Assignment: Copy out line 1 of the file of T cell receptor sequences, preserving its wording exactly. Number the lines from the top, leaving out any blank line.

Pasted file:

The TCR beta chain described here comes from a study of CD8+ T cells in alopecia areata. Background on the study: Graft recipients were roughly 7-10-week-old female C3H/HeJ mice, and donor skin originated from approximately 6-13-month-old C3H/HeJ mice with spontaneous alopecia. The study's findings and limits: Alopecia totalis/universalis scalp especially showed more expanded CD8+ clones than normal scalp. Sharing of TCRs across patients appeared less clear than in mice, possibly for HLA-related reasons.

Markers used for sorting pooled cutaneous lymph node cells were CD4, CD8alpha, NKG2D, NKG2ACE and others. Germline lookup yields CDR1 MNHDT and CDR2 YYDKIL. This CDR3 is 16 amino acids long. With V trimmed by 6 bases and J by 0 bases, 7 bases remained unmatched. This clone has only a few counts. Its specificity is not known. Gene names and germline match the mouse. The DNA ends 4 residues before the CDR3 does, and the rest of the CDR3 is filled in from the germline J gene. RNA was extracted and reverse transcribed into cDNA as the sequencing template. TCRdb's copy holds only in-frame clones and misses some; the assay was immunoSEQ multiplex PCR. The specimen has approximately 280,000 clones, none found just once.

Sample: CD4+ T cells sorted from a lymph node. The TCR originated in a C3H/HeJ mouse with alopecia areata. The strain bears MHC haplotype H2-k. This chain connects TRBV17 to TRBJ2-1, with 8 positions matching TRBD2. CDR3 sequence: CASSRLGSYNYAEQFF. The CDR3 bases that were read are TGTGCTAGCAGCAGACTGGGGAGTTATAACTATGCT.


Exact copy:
The TCR beta chain described here comes from a study of CD8+ T cells in alopecia areata. Background on the study: Graft recipients were roughly 7-10-week-old female C3H/HeJ mice, and donor skin originated from approximately 6-13-month-old C3H/HeJ mice with spontaneous alopecia. The study's findings and limits: Alopecia totalis/universalis scalp especially showed more expanded CD8+ clones than normal scalp. Sharing of TCRs across patients appeared less clear than in mice, possibly for HLA-related reasons.